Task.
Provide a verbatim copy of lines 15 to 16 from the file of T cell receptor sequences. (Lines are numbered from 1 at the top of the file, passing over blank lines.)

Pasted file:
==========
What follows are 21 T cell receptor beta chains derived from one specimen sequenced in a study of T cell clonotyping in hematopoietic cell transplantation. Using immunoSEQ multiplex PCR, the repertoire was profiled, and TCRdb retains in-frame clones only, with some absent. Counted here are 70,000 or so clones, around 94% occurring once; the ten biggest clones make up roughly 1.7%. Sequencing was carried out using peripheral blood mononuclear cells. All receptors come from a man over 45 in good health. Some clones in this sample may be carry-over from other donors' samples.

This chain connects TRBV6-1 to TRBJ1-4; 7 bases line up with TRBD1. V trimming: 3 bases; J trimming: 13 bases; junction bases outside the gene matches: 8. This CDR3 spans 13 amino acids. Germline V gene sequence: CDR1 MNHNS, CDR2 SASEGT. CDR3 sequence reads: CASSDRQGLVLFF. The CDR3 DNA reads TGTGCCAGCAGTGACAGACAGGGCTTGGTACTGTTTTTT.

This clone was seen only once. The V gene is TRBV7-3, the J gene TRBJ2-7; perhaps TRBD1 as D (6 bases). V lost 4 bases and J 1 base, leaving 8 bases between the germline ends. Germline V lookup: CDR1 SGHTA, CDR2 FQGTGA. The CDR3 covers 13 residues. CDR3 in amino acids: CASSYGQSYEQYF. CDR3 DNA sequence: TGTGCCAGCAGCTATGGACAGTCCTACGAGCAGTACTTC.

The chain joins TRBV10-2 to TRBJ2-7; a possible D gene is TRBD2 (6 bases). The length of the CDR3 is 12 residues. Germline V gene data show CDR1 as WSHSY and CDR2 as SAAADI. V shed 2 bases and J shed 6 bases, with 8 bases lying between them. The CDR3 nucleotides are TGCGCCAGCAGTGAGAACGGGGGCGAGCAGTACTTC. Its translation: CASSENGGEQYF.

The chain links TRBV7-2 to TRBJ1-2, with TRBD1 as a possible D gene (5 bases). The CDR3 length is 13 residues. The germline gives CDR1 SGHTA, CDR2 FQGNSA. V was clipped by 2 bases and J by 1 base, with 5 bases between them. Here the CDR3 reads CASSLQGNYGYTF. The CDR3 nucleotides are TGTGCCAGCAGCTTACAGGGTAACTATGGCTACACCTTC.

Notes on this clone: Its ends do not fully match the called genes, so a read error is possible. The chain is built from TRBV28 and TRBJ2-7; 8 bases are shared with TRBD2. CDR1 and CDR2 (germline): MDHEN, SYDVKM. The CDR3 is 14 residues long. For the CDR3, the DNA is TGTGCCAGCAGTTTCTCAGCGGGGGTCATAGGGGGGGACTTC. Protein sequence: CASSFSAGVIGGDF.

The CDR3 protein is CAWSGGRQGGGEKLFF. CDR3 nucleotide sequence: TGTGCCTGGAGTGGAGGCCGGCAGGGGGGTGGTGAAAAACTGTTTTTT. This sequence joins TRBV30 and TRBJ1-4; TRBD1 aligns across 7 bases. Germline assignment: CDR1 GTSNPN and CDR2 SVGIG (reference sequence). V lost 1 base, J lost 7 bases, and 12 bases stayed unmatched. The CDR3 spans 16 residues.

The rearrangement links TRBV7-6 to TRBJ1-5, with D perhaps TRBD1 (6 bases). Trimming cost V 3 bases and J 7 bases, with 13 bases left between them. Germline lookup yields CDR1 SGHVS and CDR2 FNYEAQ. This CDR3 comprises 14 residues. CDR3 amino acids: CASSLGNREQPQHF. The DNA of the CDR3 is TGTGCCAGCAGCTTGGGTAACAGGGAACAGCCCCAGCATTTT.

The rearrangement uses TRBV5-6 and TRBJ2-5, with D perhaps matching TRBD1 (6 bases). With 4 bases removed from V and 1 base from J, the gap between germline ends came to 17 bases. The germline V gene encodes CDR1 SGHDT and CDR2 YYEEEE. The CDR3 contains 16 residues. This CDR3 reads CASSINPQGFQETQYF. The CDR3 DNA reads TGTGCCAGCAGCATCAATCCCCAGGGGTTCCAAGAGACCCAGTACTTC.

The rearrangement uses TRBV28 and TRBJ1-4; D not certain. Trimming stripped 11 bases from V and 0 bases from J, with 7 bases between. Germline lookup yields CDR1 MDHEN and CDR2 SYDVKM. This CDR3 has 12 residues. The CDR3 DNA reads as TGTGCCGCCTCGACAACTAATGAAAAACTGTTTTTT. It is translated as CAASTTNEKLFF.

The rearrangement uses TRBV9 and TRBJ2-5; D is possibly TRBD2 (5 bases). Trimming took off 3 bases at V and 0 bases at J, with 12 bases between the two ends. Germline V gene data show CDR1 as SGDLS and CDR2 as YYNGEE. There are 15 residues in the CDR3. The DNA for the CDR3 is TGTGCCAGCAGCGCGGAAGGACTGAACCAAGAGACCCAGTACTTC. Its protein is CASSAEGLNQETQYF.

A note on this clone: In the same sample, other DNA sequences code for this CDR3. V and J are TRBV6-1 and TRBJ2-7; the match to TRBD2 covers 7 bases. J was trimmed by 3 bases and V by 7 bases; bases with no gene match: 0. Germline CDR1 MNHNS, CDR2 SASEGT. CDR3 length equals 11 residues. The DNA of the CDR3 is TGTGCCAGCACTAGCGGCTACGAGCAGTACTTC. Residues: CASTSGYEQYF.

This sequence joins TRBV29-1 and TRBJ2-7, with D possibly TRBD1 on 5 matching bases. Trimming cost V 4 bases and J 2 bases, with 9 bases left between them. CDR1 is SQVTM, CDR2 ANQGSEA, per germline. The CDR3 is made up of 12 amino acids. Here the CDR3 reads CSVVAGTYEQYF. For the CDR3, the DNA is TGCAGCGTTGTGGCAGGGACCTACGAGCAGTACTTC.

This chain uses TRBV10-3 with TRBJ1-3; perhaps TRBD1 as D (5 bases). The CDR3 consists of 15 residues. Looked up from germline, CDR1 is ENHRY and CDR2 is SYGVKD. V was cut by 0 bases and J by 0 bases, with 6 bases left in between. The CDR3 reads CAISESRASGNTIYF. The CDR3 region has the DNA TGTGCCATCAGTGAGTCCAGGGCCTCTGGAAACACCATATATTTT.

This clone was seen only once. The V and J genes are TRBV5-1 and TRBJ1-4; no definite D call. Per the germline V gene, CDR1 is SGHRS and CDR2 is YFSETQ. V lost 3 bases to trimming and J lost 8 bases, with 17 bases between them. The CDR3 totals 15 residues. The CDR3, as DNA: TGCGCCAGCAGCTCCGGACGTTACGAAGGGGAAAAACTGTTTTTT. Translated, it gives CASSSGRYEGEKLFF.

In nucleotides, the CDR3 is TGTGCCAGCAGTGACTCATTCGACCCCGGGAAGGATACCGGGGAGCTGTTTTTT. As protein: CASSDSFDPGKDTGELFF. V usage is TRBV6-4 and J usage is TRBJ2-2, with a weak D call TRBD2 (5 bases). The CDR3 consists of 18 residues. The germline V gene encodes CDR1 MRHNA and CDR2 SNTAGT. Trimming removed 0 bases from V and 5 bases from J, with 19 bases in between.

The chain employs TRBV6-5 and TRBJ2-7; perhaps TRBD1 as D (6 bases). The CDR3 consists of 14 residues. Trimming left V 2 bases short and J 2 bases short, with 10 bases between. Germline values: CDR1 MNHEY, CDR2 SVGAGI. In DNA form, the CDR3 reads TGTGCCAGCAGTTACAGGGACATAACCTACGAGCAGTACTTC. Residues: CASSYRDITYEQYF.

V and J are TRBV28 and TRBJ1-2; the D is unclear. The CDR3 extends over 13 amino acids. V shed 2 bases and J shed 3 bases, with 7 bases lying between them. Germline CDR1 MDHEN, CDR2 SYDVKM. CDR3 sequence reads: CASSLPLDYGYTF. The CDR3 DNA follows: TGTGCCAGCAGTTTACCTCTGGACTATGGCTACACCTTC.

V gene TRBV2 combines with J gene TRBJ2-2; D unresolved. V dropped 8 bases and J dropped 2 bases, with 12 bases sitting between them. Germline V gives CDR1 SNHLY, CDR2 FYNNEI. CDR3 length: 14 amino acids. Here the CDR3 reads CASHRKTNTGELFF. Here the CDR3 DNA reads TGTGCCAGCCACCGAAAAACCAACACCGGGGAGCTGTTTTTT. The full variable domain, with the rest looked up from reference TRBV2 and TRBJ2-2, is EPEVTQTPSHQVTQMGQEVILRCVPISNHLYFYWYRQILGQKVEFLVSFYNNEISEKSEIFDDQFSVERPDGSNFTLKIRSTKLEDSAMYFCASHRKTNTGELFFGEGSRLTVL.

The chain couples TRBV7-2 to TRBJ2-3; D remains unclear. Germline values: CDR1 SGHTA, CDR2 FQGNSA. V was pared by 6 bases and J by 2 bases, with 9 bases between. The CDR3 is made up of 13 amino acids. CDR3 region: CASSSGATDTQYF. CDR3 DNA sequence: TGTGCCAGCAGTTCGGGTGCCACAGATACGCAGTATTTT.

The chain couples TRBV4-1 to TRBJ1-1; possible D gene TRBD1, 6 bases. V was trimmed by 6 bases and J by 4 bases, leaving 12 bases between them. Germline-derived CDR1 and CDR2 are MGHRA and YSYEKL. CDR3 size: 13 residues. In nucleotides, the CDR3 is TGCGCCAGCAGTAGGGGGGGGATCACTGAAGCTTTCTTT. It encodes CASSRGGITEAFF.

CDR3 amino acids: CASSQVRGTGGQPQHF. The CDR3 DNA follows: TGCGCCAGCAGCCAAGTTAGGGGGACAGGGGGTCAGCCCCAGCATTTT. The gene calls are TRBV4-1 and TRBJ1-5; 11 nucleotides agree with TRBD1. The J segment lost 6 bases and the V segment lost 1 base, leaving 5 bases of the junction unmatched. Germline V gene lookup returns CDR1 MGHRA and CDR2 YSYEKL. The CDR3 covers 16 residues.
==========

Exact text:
This clone was seen only once. The V and J genes are TRBV5-1 and TRBJ1-4; no definite D call. Per the germline V gene, CDR1 is SGHRS and CDR2 is YFSETQ. V lost 3 bases to trimming and J lost 8 bases, with 17 bases between them. The CDR3 totals 15 residues. The CDR3, as DNA: TGCGCCAGCAGCTCCGGACGTTACGAAGGGGAAAAACTGTTTTTT. Translated, it gives CASSSGRYEGEKLFF.

In nucleotides, the CDR3 is TGTGCCAGCAGTGACTCATTCGACCCCGGGAAGGATACCGGGGAGCTGTTTTTT. As protein: CASSDSFDPGKDTGELFF. V usage is TRBV6-4 and J usage is TRBJ2-2, with a weak D call TRBD2 (5 bases). The CDR3 consists of 18 residues. The germline V gene encodes CDR1 MRHNA and CDR2 SNTAGT. Trimming removed 0 bases from V and 5 bases from J, with 19 bases in between.